So I've chosen three books, all old (60ish years) and all containing some piece of technology which didn't quite work out as foreseen.

Second Foundation by Isaac Asimov

Second Foundation the final book in the original Foundation trilogy was first published in 1953 (although it was serialised in Astounding Magazine -- now known as Analog -- prior to that between 1948 and 1950). For those unfamiliar with the Foundation series, it is set in a post-galactic empire world as said galactic empire is crumbling. So a good thousand years or so in the future.

I remember quite clearly a passage where one of the characters, a teenage girl called Arkady, is writing an essay for school. These days, obviously, she would be typing it on a computer. In Second Foundation she was dictating to a typewriter that printed in nice calligraphy on pink (I think) scented paper. I don't think it was called a typewriter (but I don't have the book nearby to check) but it seems an apt label since I think when she mispronounced something she had to redo the page. Definitely no screen.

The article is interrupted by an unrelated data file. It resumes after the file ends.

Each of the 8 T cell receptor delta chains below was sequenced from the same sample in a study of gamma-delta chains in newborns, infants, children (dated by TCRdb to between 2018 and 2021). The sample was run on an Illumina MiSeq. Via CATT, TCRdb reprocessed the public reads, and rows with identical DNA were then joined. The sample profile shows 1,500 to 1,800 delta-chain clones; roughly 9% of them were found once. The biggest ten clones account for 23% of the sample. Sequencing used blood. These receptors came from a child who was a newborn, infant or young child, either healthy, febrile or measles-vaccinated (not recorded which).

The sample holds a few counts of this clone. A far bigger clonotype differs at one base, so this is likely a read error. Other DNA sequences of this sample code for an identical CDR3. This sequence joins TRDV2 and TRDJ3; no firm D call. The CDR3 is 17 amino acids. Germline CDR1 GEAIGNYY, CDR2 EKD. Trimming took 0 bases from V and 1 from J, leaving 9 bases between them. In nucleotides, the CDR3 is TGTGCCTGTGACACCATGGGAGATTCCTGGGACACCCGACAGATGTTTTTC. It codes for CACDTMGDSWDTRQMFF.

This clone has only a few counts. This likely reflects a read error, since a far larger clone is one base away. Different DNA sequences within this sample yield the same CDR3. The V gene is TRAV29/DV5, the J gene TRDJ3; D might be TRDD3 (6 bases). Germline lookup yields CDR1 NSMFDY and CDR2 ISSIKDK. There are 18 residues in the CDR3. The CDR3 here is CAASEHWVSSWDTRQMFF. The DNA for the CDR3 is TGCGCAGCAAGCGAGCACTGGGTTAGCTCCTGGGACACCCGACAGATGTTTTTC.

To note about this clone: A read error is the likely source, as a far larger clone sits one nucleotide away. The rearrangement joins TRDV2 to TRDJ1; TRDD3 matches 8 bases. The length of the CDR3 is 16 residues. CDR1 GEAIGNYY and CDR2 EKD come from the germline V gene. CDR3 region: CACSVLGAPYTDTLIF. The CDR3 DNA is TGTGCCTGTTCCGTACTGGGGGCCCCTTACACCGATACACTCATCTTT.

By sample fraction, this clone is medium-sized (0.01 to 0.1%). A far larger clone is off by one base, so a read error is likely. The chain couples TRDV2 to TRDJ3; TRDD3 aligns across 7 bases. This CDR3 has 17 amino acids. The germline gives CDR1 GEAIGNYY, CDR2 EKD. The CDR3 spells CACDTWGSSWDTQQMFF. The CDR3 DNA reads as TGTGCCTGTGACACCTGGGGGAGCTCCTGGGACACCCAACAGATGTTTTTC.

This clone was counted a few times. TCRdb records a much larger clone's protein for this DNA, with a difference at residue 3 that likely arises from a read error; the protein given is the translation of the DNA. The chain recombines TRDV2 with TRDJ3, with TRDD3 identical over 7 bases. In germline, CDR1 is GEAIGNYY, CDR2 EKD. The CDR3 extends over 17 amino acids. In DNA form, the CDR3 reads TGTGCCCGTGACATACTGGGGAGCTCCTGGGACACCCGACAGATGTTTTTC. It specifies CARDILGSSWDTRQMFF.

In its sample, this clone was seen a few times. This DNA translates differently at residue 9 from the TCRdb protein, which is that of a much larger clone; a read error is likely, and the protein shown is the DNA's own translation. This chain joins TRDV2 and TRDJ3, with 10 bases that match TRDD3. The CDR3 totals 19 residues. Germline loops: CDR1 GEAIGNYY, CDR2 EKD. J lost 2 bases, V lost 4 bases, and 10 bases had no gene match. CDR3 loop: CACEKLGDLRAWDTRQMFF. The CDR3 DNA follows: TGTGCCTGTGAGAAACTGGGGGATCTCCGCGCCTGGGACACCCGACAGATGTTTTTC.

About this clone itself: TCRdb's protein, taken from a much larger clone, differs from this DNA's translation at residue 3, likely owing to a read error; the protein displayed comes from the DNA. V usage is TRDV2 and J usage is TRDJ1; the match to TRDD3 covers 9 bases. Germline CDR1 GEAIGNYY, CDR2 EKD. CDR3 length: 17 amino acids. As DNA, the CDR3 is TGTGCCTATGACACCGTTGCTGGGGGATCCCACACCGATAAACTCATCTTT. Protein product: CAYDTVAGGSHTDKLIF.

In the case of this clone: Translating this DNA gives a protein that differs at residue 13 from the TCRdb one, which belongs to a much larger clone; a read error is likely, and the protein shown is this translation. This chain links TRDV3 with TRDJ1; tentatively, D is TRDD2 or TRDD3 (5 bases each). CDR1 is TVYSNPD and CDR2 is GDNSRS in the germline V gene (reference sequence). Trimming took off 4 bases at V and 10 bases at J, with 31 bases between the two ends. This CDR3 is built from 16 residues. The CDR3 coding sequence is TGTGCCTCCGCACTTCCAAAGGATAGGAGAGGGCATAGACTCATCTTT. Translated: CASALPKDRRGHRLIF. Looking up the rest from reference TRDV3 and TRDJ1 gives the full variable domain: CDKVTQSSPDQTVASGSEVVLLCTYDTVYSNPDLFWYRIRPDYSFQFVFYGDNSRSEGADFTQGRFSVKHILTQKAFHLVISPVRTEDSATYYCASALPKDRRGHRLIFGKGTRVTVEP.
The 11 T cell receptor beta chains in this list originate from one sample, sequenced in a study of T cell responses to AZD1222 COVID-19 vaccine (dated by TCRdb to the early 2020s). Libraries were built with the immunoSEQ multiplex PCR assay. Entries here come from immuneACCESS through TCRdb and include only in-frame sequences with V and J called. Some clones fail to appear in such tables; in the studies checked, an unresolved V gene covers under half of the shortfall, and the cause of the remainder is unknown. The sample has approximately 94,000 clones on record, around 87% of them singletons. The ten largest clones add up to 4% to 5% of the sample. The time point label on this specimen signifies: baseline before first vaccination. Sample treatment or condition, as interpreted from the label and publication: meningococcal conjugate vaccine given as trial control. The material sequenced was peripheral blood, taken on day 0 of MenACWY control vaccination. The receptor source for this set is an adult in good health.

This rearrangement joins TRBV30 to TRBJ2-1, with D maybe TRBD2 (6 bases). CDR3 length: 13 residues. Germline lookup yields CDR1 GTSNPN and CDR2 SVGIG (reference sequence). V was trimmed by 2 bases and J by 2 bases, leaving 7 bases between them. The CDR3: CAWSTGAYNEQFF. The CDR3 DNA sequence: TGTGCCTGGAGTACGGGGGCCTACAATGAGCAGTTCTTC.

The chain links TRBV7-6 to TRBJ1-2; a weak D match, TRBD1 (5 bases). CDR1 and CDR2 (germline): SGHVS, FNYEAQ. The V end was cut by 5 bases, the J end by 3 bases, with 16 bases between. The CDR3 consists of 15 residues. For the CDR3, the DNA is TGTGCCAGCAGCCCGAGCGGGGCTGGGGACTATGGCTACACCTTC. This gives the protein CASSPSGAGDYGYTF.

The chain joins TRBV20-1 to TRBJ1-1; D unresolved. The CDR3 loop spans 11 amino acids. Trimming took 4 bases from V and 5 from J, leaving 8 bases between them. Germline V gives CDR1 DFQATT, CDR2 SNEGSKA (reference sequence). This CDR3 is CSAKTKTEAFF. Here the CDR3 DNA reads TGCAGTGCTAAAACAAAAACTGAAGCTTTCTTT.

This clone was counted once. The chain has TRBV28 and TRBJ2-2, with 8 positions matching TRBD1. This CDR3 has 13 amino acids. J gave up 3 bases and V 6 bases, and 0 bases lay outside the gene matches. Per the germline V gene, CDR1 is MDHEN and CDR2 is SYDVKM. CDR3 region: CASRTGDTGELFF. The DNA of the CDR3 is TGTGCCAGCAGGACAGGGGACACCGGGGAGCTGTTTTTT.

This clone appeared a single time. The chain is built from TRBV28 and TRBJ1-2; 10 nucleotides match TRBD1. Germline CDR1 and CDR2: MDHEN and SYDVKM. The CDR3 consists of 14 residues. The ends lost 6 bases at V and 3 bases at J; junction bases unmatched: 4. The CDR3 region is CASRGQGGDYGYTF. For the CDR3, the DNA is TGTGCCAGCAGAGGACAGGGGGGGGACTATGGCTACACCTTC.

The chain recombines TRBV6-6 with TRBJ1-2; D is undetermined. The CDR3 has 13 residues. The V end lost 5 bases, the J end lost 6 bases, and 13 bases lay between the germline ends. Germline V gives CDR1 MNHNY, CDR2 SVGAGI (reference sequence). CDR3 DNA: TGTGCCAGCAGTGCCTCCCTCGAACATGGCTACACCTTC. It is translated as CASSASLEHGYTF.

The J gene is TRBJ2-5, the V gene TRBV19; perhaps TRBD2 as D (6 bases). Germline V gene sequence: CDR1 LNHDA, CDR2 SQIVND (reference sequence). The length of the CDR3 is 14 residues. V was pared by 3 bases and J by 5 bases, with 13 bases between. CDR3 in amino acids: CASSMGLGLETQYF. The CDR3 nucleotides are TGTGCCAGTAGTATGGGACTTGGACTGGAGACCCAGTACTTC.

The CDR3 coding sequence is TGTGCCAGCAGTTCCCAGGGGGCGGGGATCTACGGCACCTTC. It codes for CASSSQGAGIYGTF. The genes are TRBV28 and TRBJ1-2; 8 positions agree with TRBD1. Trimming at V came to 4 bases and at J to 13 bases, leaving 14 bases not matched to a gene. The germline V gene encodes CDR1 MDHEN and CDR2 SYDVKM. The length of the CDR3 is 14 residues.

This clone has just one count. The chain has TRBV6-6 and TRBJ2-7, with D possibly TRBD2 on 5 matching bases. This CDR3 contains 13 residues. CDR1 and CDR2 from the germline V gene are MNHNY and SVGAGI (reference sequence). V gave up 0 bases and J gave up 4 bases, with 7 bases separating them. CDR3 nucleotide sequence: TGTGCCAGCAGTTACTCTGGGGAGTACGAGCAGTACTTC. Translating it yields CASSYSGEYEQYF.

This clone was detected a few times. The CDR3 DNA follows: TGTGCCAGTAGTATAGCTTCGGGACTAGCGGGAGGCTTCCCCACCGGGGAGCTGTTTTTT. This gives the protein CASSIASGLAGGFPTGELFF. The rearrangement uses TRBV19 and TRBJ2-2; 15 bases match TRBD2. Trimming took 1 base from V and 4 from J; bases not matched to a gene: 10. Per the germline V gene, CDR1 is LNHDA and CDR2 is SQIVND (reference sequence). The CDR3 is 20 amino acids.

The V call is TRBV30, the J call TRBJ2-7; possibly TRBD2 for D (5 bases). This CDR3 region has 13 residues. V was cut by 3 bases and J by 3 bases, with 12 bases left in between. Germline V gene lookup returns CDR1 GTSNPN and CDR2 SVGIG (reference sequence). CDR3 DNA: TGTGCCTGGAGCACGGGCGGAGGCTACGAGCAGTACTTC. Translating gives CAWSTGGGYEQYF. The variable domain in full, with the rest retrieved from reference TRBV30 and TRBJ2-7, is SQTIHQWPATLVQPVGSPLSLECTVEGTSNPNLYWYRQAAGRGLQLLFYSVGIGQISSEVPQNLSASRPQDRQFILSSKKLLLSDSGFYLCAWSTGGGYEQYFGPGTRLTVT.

Asimov himself has said that he completely failed to predict a few major things, one of which was the miniaturisation of computers (up until the microchip was invented in the real world his future tech computers still had vacuum tubes). Does that make Asimov's work wrong or bad? No, it doesn't. A typewriter you can talk at is a possible evolution of writing hardware, just not the one we followed. It's not that we can't make a dictation-typewriter now, it's that we have better things, like editable text. (See, that story even pre-dated electric typewriters.)

Would Asimov's story been better if he had somehow foreseen laptops or smartphones and given his characters those instead of juiced up typewriters? I think not, for a couple of reasons:
  1. It was a fairly minor point in the story and stopping to explain a laptop to a 1950s audience would have taken several unnecessary pages and not added anything to the actual story (the point of the scene, from memory, is to build setting and to later show us how she grows throughout the story).